Motivated History of Mathematics

Originally Posted 09-07-2012

The UNI Math Dept has been doing a curriculum discussion cycle lately, so I have lots of “broad stroke” ideas floating around in my head. Today, I had a thought about our History of Mathematics course. As a disclaimer: I have never taught this course, and I am not sure I will ever get the chance.

I had always thought of the history of mathematics courses as something squishy. What is the purpose of such a course, really? On one hand it can be used as a multicultural filler. “See, many different civilizations contributed to our understanding of mathematics. Appreciate these innovative ancient non-westerners!” On the other hand, it could be some sort of “greatest hits of the last two millenia.” At UNI it is part of what our pre-service teachers take to help them get certification. It is not at all clear to me what the content of such a course should be.

Another disclaimer: of course people from all over the world are clever enough to get involved and do modern mathematics, even those raised in a different cultural setting from me. I’ll even go so far as to say that I am not all that great at math, so most countries of the world have lots of people who are better at it than I am. Let’s stipulate that I don’t have an axe to grind, and though I am a white, educated, western civilization male, I am really not trying to put anyone down. I am thinking about how to do a better job as a teacher. And we move on…

So, what is to become of “math history” as a course of study? I find the history of mathematics interesting from two perspectives: First, I think history is interesting, and the history of mathematics gives me an entry point to learning a new discipline. How is it that a historian goes about his/her business? What counts as a question worth asking? How do you go about finding answers? What counts as an acceptable argument in this context? This is really the Liberal Arts way of thinking of an education. Professors love this, but students don’t always agree. Math undergrads are not usually all that jazzed about what counts as “how to do history.” I absolutely love the work of Jeremy Gray, for instance. But I don’t think my students are ready to appreciate it.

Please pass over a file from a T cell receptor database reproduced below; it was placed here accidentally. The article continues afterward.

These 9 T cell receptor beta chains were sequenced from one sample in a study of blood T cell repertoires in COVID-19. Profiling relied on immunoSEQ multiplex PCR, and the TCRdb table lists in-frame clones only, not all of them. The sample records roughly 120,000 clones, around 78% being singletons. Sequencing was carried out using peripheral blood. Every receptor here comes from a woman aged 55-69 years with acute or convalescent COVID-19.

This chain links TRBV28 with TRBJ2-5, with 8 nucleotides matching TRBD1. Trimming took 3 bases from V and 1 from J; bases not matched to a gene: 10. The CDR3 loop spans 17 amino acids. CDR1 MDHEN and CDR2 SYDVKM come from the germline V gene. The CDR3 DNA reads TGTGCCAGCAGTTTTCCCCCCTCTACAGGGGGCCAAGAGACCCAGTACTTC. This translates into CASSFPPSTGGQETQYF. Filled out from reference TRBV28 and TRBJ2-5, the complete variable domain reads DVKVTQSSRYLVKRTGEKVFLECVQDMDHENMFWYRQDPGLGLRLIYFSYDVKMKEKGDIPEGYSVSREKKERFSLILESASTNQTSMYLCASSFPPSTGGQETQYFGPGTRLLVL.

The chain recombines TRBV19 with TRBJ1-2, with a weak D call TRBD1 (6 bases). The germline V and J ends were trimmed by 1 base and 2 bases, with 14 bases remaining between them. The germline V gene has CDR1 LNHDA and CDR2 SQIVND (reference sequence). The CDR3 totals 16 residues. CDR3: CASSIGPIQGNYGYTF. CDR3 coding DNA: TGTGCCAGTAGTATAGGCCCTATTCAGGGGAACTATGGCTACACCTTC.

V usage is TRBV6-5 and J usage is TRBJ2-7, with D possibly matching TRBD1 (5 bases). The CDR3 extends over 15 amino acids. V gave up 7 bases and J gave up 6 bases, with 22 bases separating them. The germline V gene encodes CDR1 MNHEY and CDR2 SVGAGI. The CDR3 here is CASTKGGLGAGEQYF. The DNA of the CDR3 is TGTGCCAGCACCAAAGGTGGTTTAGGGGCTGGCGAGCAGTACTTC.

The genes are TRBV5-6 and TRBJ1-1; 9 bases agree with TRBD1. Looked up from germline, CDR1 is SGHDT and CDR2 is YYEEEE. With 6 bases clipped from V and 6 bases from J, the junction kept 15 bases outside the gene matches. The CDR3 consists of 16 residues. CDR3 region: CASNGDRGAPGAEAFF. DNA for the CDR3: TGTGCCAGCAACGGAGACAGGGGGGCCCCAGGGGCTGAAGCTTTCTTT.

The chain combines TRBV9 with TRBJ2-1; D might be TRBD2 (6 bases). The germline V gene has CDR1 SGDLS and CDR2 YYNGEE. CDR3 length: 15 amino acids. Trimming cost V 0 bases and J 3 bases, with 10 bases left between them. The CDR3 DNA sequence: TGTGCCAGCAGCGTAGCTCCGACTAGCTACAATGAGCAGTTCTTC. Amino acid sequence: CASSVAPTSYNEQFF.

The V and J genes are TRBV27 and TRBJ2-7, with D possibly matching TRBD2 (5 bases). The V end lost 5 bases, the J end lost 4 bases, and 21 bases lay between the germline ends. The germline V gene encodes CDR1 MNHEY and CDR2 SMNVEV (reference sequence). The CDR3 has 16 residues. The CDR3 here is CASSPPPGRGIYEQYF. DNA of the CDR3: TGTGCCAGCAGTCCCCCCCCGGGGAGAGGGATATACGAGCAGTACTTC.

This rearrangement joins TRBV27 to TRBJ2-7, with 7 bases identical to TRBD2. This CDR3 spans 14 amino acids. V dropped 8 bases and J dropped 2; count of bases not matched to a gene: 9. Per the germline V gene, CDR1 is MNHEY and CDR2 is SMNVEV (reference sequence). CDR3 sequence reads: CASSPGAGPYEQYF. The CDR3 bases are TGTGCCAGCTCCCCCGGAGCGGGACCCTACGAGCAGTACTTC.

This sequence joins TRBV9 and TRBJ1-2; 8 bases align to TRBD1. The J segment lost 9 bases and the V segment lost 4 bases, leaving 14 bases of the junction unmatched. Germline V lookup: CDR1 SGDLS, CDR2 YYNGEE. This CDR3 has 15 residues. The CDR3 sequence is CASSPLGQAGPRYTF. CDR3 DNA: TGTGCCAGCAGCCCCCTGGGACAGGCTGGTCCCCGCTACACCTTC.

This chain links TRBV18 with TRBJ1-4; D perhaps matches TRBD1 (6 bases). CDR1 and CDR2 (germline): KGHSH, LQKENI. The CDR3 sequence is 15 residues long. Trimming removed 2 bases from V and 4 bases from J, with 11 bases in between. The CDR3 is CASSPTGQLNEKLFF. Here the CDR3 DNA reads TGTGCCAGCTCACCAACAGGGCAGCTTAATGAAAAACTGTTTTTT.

The second way I find the history of mathematics interesting is as a practitioner. I have learned more mathematics than the average person, and some of it is not particularly well-motivated. Where did the cross-product come from anyway? Who thought this crazy thing up, and why? [By the way, I was looking for the answer to that question earlier this week. It seems like the answers should be something like “Lagrange to measure volumes of tetrahedra” or “Hamilton and other physicists to handle vector equations, like Maxwell’s equations of electrodynamics”.] Now, I am not sure that this motivates most of the undergraduates that I have met. They really don’t care for the subject quite so deeply as I do.

Today, I saw a paper discussing “who was the first ‘Modern Mathematician’?” This got me thinking. The paper was about the change in attitude and technique in mathematics found in the work of Viete and Descartes. It is neat, but I don’t know enough to judge right now. But it reminded me of a talk I saw at MathFest in 2011 by Phil Kutzko (University of Iowa). Kutzko’s main point was that students raised in cultural settings which are not mine (basically) may not have been exposed to the raw, stripped-down, rationality-is-the-be-all-end-all way of thinking characteristic of Descartes’ work. This world view is sort of a prerequisite for how modern mathematics is done, so if you haven’t experienced it you will have an extra hurdle in your study. At least, that I what I took away from his talk.

So, is it possible to make a manageable list of major cultural shifts in the practice of mathematics over recorded human history? If so, maybe a useful “math history” course could be structured to show students the before-and-after comparisons for these shifts. This might be useful for all of the pre-service teachers at UNI. They might learn to recognize when a student has missed a shift or two, and then have an idea of what needs to be addressed to help the student along.

Anyway, I was thinking. Here are some candidates for major cultural shifts. At least, these are my favorites in the undergraduate curriculum.

  • Euclid, as representative of the shift from practical to abstract mathematical work. No measuring fields of grain anymore, instead, thinking about the platonic ideal of a rectangle.

  • Descartes, as representative of the meaningful use of formal symbols and algebraic reasoning to solve lots of problems.

  • Newton, introduction of “motion” as a way to understand lots of geometric properties

  • Leibniz very formal algebraic “calculus of logic”

  • the introduction of hyperbolic geometry, and the destruction of a single ideal universe

  • Cantor’s investigations of the infinite.

  • Cauchy’s work on the foundations of calculus

  • Fourier and the idea of what constitues a function

  • Abel, Klein, etc, on the introduction of algebraic structures as organizing principles for mathematical thought and work.

As you can see, this ad hoc list is very much tailored to the kinds of things I know about. I am sure that it is insufficient or unworkable in any number of ways. I am happy to take comments on the extent to which I am an idiot.

Still, the point remains: is it feasible to organize a useful and interesting course introducing undergraduates to the major milestones in mathematical history by picking out exactly the “paradigm shifts” and cultural changes that lead to the modern conception of what it is to do mathematics? How would that really work?